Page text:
The presence of U12 introns in ribosomal protein genes may also be relevant to the observation that in the yeast S. cerevisiae, where introns are rare, ribosomal protein genes is a predominating class of genes containing introns [25,26]. The splicing of introns in S. cerevisiae ribosomal proteins is presumably of great regulatory significance [27]. For instance, there is an autoregulatory mechanism of L30 where the protein inhibits the splicing of its own pre-mRNA [28]. There is also evidence that yeast ribosomal protein paralogues are different in terms of splicing regulation [29].

Conclusions

The presence of U2 and U12 introns have been examined in a number species that we previously screened for U2 and U12 spliceosomal RNAs. In most species where U12 introns are found, such introns are very rare. The phylogenetic distribution of U12 introns is entirely consistent with the distribution of U12 spliceosomal RNAs. The currently available information on U12 introns and U12 spliceosomal components presents strong evidence that U12 splicing is missing in a number of phyla and species; in the Caenorhabditis branch, in Monosiga, in Microsporidia, in Basidiomycota, Ascomycota and Pezizomycotina, in Dictyostelium and Entamoeba, in the red and green algae and in the diatoms T. pseudonana and P. tricornatum. This would correspond to at least nine different occasions during evolution where U12 splicing seem to have been lost (Fig. 2).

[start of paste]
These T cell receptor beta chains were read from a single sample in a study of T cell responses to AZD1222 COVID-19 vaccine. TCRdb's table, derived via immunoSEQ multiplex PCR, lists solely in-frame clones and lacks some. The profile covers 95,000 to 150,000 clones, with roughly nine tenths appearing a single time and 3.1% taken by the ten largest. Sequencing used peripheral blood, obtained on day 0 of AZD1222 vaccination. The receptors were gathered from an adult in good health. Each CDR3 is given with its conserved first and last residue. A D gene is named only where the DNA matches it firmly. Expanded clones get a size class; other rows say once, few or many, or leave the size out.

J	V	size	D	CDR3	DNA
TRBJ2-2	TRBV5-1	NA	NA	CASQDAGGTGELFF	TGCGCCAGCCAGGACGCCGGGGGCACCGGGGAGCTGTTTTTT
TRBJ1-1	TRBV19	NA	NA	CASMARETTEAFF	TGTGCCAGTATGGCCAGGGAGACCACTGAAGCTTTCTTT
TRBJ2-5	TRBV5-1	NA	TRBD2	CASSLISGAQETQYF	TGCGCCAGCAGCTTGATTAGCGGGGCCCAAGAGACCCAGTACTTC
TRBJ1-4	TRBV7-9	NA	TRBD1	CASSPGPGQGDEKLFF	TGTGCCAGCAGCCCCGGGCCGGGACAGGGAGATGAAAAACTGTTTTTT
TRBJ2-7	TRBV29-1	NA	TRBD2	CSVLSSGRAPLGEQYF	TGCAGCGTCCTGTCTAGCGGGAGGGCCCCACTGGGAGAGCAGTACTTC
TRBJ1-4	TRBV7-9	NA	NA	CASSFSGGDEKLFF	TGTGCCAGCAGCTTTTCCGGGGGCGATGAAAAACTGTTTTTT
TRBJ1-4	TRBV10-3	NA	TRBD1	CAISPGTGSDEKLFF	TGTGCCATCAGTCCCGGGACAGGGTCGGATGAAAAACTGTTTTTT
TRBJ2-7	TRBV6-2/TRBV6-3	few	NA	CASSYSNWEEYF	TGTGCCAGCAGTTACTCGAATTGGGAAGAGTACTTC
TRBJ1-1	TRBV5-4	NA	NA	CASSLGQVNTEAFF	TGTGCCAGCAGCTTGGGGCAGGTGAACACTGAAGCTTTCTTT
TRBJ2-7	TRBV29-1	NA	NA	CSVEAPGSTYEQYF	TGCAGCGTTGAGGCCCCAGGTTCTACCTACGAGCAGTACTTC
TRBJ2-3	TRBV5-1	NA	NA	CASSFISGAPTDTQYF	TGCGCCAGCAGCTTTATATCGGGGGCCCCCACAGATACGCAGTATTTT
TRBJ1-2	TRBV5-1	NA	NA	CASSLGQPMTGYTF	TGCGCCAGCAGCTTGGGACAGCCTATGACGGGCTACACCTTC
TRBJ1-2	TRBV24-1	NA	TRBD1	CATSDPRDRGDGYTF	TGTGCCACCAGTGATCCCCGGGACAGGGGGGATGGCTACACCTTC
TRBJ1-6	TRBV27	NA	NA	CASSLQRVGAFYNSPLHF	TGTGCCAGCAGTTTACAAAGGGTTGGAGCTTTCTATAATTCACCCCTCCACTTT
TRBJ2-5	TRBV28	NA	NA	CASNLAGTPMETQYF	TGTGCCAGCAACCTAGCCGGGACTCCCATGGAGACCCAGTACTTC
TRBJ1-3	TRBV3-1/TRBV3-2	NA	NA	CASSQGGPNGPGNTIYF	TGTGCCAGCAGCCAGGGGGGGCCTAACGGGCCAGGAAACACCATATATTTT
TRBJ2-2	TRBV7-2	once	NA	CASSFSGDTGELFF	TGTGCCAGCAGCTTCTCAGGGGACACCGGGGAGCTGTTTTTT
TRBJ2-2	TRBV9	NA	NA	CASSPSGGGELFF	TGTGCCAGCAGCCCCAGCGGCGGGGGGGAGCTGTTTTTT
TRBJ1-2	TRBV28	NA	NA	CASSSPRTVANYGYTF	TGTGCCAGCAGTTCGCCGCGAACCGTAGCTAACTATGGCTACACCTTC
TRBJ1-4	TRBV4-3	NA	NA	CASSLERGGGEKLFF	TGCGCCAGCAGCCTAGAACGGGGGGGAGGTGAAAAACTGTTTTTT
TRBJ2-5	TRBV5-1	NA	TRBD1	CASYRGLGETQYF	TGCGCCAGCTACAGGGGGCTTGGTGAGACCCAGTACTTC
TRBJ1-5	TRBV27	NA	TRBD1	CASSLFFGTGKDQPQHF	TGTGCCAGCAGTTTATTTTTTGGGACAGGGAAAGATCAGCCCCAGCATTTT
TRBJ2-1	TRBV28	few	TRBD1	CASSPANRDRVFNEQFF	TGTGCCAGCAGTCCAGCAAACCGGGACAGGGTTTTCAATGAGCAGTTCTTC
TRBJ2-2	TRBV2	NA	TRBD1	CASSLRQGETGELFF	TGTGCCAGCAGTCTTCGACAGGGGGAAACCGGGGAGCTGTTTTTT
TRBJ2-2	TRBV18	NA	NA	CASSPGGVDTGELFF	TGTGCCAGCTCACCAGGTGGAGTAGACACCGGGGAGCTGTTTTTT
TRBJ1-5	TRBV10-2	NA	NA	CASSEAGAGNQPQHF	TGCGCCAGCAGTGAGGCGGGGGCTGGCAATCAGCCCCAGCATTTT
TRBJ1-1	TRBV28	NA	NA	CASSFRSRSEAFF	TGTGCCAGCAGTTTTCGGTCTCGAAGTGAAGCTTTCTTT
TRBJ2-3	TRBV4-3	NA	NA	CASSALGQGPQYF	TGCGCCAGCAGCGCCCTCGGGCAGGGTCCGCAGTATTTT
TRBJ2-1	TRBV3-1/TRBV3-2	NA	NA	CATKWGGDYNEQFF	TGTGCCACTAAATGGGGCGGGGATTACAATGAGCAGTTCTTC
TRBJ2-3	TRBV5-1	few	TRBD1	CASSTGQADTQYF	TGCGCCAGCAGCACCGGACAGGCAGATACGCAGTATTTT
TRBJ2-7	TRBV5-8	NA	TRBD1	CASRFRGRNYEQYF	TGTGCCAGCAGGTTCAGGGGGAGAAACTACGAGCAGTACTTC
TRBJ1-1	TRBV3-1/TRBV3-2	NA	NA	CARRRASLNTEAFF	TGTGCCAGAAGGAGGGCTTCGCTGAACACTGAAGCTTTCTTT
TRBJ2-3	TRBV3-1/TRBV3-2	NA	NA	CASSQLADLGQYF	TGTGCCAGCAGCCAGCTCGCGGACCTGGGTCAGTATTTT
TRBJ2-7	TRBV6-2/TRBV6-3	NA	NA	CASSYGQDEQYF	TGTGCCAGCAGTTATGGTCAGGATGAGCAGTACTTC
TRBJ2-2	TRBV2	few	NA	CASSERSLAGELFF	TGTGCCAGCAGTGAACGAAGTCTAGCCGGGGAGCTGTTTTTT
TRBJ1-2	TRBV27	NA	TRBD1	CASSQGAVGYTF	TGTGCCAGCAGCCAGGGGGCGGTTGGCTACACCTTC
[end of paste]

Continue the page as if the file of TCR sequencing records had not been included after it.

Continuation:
We have examined in more detail the occurrence of introns in the nematodes T. spiralis and C. elegans. As these two species are relatively closely related by evolution they offer a unique possibility to monitor the process in which U12 splicing is lost. By comparing T. spiralis U12 introns to their homologues in C. elegans we noted that U12 introns were eliminated using different mechanisms. In some cases U12 introns were lost completely. Other U12 introns were subject to extensive sequence changes including changes in the 5', 3', and branch site regions of the introns. In one case a U12 to U2 conversion was achieved by shifting the splice position only a short distance.

Authors' contributions

TS conceived of the study and drafted the manuscript. SB carried out bioinformatics analyses and helped to draft the manuscript. All authors read and approved the final manuscript.

Acknowledgements

This work was supported by the Erik Philip-Sörensen foundation.

References

  1. Nilsen TW: The spliceosome: the most complex macromolecular machine in the cell?

    Bioessays 2003, 25(12):1147-1149. PubMed Abstract | Publisher Full Text OpenURL

  2. Tarn WY, Steitz JA: Highly diverged U4 and U6 small nuclear RNAs required for splicing rare AT-AC introns.

    Science 1996, 273(5283):1824-1832. PubMed Abstract | Publisher Full Text OpenURL

  3. Tarn WY, Steitz JA: A novel spliceosome containing U11, U12, and U5 snRNPs excises a minor class (AT-AC) intron in vitro.

    Cell 1996, 84(5):801-811. PubMed Abstract | Publisher Full Text OpenURL

  4. Will CL, Luhrmann R: Splicing of a rare class of introns by the U12-dependent spliceosome.

    Biol Chem 2005, 386(8):713-724. PubMed Abstract | Publisher Full Text OpenURL